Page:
By Sarah Trefethen
Terri Adler grew up in a suburb of Salt Lake City, Utah, where she was one of the few kids in school whose family wasn’t Mormon. Her father, a meteorologist, was stationed in the southwest by the National Weather Service.
It wasn’t until a visit to the city during her college years that she found her real home.
“I walked out of Grand Central onto Vanderbilt and said ‘Oh, I have to live here,’” said Adler, now the head of Duval and Stachenfeld’s real estate practice.
And so, after finishing her degree at the University of Utah in 1992, she moved, enrolling in evening classes at New York Law School so she could work to support herself during the day.
Her decision to go to law school was informed by her experience working for a criminal defense firm in Salt Lake City while she was an undergraduate.
“I found that my brain and how I thought and how I approached things were very in tune with how you practice law,” she said. “But I didn’t want to be a defense attorney, because those guys work hard.”
The suggestion that Adler is afraid of hard work might come as a surprise to her clients in the real estate industry, which include Angelo, Gordon & Co., Young, Woo & Associates and NorthStar Realty Finance Corp.
She graduated cum laude in 1996, having worked her way through law school with a job at an entertainment law firm. She also worked on the law journal.
The decision to go into real estate law was a function of personalities, the job market at the time and her search for a small firm. She went to work with Bruce Stachenfeld at Shapiro, Shapses, Block & Stachenfeld, where the two put in long hours establishing expertise in the newly popular realm of joint venture agreements.
When Stachenfeld left that firm the next year to form Duval and Stachenfeld with Patrick Duval, Adler went with him. By the time she had been out of law school for five years, she became a partner in the firm.
Adler’s favorite transactions are the ones she calls “brain teasers.”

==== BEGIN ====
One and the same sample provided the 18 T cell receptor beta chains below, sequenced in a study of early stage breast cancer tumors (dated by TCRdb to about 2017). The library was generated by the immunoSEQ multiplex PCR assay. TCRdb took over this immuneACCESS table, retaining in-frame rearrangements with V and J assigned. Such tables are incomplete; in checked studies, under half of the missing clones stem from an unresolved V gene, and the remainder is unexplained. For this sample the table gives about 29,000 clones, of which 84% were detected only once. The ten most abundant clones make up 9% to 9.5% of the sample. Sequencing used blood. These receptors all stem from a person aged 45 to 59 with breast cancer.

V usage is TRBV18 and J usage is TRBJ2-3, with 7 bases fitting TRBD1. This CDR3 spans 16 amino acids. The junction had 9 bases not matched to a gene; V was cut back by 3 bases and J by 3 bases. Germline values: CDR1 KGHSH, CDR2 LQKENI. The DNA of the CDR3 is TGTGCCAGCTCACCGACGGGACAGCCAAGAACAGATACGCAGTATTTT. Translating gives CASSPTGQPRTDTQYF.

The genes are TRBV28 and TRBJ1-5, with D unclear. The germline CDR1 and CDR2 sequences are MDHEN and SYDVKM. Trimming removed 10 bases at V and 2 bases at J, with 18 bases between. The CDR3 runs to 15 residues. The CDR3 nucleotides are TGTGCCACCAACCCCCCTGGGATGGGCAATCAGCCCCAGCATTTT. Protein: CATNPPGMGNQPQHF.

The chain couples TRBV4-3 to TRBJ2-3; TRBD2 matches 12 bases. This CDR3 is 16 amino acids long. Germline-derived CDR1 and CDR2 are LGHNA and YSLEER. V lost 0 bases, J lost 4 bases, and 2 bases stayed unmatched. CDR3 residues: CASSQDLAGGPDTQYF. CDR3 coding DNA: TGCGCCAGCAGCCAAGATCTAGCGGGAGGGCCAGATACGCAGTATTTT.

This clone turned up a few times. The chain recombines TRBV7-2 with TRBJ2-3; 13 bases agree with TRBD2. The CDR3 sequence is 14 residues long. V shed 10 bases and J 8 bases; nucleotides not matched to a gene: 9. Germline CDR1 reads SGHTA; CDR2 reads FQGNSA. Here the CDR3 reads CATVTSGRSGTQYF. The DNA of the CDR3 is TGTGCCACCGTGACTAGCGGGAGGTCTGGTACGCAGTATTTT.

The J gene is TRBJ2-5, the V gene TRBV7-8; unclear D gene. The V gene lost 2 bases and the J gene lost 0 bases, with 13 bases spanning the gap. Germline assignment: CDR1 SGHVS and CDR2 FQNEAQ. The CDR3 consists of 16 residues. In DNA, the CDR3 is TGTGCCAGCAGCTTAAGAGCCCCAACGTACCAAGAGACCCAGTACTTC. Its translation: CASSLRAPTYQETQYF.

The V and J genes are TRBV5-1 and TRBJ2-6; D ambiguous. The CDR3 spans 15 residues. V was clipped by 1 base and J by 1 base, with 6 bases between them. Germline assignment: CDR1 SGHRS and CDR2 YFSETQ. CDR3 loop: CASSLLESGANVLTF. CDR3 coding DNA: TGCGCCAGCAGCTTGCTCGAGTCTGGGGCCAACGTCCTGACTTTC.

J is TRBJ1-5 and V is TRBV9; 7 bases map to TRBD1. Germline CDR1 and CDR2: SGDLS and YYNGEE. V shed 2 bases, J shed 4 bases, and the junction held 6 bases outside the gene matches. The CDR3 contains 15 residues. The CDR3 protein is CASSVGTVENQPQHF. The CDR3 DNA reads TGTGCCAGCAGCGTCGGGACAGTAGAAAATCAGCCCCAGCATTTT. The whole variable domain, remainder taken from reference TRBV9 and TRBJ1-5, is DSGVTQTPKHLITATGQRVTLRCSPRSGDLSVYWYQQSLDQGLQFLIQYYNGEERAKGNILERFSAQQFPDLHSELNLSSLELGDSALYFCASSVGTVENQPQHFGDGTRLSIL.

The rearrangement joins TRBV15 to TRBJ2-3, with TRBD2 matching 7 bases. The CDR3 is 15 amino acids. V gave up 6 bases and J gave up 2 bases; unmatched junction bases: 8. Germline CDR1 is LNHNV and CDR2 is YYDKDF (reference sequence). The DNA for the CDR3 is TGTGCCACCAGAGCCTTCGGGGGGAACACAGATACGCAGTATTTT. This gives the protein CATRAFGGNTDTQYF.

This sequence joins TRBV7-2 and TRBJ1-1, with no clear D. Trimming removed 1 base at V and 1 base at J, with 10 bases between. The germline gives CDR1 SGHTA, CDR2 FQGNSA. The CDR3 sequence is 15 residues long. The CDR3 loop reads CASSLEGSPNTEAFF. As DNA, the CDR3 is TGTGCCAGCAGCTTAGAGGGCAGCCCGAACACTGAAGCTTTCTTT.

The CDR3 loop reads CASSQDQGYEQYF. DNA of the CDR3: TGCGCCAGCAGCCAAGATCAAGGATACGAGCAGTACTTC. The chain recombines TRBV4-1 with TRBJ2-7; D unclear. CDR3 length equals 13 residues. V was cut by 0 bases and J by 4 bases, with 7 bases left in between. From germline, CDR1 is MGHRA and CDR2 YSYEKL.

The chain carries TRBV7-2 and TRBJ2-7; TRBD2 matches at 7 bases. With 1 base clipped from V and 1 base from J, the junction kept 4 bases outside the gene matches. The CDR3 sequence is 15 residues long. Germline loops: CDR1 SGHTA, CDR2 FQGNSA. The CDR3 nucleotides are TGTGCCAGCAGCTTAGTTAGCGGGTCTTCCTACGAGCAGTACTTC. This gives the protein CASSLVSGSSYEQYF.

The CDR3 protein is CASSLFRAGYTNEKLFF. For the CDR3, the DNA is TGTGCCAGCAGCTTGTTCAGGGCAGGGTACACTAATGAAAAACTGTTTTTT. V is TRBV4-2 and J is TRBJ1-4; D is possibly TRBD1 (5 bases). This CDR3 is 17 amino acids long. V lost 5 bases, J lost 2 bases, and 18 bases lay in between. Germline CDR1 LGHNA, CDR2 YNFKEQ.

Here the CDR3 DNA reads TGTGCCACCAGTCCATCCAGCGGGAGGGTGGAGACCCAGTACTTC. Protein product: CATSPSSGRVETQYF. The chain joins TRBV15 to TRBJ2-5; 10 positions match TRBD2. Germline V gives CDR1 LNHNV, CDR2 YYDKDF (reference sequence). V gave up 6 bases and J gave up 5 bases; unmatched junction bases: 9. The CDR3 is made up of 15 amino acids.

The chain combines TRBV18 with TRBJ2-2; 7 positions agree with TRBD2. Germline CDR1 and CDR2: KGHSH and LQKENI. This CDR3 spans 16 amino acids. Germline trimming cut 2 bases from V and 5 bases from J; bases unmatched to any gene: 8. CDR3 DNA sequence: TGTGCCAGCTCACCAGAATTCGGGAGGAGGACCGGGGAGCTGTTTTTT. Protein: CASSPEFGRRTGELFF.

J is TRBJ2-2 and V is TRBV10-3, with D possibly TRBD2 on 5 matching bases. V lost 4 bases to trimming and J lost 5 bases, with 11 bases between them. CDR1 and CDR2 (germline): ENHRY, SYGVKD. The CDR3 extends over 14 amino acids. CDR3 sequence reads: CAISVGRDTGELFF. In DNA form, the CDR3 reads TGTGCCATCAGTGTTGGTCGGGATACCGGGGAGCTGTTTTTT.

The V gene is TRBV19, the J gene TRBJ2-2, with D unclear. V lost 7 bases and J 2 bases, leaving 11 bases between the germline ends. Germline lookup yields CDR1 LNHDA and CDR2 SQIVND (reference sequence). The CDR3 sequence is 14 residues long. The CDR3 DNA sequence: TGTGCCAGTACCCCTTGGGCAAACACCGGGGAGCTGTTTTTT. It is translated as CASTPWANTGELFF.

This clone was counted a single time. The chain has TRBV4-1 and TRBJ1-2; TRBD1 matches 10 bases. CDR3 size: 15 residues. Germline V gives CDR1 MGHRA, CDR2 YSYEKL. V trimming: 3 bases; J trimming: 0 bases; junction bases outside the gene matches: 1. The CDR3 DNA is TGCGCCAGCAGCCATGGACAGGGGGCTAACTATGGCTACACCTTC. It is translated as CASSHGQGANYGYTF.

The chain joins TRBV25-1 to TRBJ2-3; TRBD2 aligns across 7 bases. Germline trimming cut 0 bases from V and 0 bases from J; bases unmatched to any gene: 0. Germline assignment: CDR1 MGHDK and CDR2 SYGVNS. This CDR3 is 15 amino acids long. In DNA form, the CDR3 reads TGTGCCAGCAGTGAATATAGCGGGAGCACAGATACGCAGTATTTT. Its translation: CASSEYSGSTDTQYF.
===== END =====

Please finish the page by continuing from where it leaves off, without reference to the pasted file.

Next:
“I enjoy doing deals that require you to be creative and think in ways that aren’t just the four walls of the real estate deal,” she said.
One example was the multi-year transaction representing a joint venture comprised of affiliates of Angelo Gordon & Co. and Extell Development, which purchased the Carlton House on Madison Avenue for redevelopment. Adler worked on restructuring the ground lease, the complex multi-tranche financing and refinancing, and the sale of a portion of the retail space through a synthetic bifurcation of the ground lease between the retail and residential component of the building. “It was a very dynamic project,” she said.
Adler takes pride in her role building Duval and Stachenfeld’s real estate practice from the ground up.
“I literally know and trained every single person who is now an equity partner,” she said.
Today, the group she heads has grown to 55 lawyers, and it’s harder to know every face. The interior walls of the Duval and Stachenfeld offices are frosted glass, but she requested clear glass for her office.
“I try to make sure that if a first-year associate has a problem, they feel like they can come to me,” she said.
Adler lives on the Upper West Side with her family. Her husband, Daniel Goldstein, is a stay-at-home father to their young son and daughter. The family enjoys traveling, she said, and she and Goldstein are sports enthusiasts with season tickets to the New York Jets.
“We joke that we had two kids so we could have a foursome in golf,” she said.
Adler is also training for a “Tough Mudder” obstacle course event. “My husband always tells me I could do anything,” she said. “He thinks I’m MacGyver.”